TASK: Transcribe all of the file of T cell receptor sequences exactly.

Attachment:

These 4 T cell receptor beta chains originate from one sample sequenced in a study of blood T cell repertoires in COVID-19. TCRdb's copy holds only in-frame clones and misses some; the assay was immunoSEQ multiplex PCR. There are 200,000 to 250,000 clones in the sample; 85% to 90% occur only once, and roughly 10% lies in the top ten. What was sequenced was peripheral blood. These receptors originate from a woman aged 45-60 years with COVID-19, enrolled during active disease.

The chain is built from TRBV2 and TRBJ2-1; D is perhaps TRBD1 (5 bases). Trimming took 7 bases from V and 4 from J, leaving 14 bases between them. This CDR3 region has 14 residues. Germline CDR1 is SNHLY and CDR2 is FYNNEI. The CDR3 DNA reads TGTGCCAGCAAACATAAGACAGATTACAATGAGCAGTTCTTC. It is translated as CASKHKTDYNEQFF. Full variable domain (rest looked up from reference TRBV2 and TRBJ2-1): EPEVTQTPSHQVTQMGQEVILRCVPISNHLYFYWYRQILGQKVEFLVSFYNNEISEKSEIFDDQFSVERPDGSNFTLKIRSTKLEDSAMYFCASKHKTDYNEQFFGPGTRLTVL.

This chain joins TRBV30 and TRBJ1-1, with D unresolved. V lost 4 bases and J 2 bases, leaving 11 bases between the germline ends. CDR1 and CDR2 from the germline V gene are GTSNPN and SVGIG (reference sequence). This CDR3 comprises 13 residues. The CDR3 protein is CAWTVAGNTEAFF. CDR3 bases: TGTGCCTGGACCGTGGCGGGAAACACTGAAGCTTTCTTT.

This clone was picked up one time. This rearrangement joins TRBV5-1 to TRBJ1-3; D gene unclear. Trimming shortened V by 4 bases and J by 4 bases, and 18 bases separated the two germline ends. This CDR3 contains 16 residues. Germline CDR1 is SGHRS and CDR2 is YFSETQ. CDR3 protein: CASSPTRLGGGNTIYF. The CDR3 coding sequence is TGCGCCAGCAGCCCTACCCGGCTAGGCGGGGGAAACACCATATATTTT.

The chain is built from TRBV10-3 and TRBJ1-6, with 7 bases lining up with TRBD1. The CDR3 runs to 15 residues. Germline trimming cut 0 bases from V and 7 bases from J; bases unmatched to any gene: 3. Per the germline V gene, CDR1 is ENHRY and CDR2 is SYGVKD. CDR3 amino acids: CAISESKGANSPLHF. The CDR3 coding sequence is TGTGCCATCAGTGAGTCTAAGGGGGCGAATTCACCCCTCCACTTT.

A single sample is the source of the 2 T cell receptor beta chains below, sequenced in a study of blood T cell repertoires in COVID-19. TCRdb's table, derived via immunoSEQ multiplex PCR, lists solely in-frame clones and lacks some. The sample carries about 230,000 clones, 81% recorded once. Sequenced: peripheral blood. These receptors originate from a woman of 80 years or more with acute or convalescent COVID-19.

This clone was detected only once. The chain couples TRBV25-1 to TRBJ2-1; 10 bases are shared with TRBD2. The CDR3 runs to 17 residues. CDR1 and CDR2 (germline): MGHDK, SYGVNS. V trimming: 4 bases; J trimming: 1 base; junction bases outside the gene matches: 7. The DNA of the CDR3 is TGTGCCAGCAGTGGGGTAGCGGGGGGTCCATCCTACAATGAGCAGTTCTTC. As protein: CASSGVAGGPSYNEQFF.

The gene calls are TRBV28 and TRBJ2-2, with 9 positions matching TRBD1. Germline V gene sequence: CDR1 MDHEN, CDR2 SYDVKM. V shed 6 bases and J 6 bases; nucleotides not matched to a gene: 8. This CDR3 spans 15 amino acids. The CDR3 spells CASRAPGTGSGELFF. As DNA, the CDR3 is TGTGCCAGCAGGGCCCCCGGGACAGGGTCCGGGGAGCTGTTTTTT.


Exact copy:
These 4 T cell receptor beta chains originate from one sample sequenced in a study of blood T cell repertoires in COVID-19. TCRdb's copy holds only in-frame clones and misses some; the assay was immunoSEQ multiplex PCR. There are 200,000 to 250,000 clones in the sample; 85% to 90% occur only once, and roughly 10% lies in the top ten. What was sequenced was peripheral blood. These receptors originate from a woman aged 45-60 years with COVID-19, enrolled during active disease.

The chain is built from TRBV2 and TRBJ2-1; D is perhaps TRBD1 (5 bases). Trimming took 7 bases from V and 4 from J, leaving 14 bases between them. This CDR3 region has 14 residues. Germline CDR1 is SNHLY and CDR2 is FYNNEI. The CDR3 DNA reads TGTGCCAGCAAACATAAGACAGATTACAATGAGCAGTTCTTC. It is translated as CASKHKTDYNEQFF. Full variable domain (rest looked up from reference TRBV2 and TRBJ2-1): EPEVTQTPSHQVTQMGQEVILRCVPISNHLYFYWYRQILGQKVEFLVSFYNNEISEKSEIFDDQFSVERPDGSNFTLKIRSTKLEDSAMYFCASKHKTDYNEQFFGPGTRLTVL.

This chain joins TRBV30 and TRBJ1-1, with D unresolved. V lost 4 bases and J 2 bases, leaving 11 bases between the germline ends. CDR1 and CDR2 from the germline V gene are GTSNPN and SVGIG (reference sequence). This CDR3 comprises 13 residues. The CDR3 protein is CAWTVAGNTEAFF. CDR3 bases: TGTGCCTGGACCGTGGCGGGAAACACTGAAGCTTTCTTT.

This clone was picked up one time. This rearrangement joins TRBV5-1 to TRBJ1-3; D gene unclear. Trimming shortened V by 4 bases and J by 4 bases, and 18 bases separated the two germline ends. This CDR3 contains 16 residues. Germline CDR1 is SGHRS and CDR2 is YFSETQ. CDR3 protein: CASSPTRLGGGNTIYF. The CDR3 coding sequence is TGCGCCAGCAGCCCTACCCGGCTAGGCGGGGGAAACACCATATATTTT.

The chain is built from TRBV10-3 and TRBJ1-6, with 7 bases lining up with TRBD1. The CDR3 runs to 15 residues. Germline trimming cut 0 bases from V and 7 bases from J; bases unmatched to any gene: 3. Per the germline V gene, CDR1 is ENHRY and CDR2 is SYGVKD. CDR3 amino acids: CAISESKGANSPLHF. The CDR3 coding sequence is TGTGCCATCAGTGAGTCTAAGGGGGCGAATTCACCCCTCCACTTT.

A single sample is the source of the 2 T cell receptor beta chains below, sequenced in a study of blood T cell repertoires in COVID-19. TCRdb's table, derived via immunoSEQ multiplex PCR, lists solely in-frame clones and lacks some. The sample carries about 230,000 clones, 81% recorded once. Sequenced: peripheral blood. These receptors originate from a woman of 80 years or more with acute or convalescent COVID-19.

This clone was detected only once. The chain couples TRBV25-1 to TRBJ2-1; 10 bases are shared with TRBD2. The CDR3 runs to 17 residues. CDR1 and CDR2 (germline): MGHDK, SYGVNS. V trimming: 4 bases; J trimming: 1 base; junction bases outside the gene matches: 7. The DNA of the CDR3 is TGTGCCAGCAGTGGGGTAGCGGGGGGTCCATCCTACAATGAGCAGTTCTTC. As protein: CASSGVAGGPSYNEQFF.

The gene calls are TRBV28 and TRBJ2-2, with 9 positions matching TRBD1. Germline V gene sequence: CDR1 MDHEN, CDR2 SYDVKM. V shed 6 bases and J 6 bases; nucleotides not matched to a gene: 8. This CDR3 spans 15 amino acids. The CDR3 spells CASRAPGTGSGELFF. As DNA, the CDR3 is TGTGCCAGCAGGGCCCCCGGGACAGGGTCCGGGGAGCTGTTTTTT.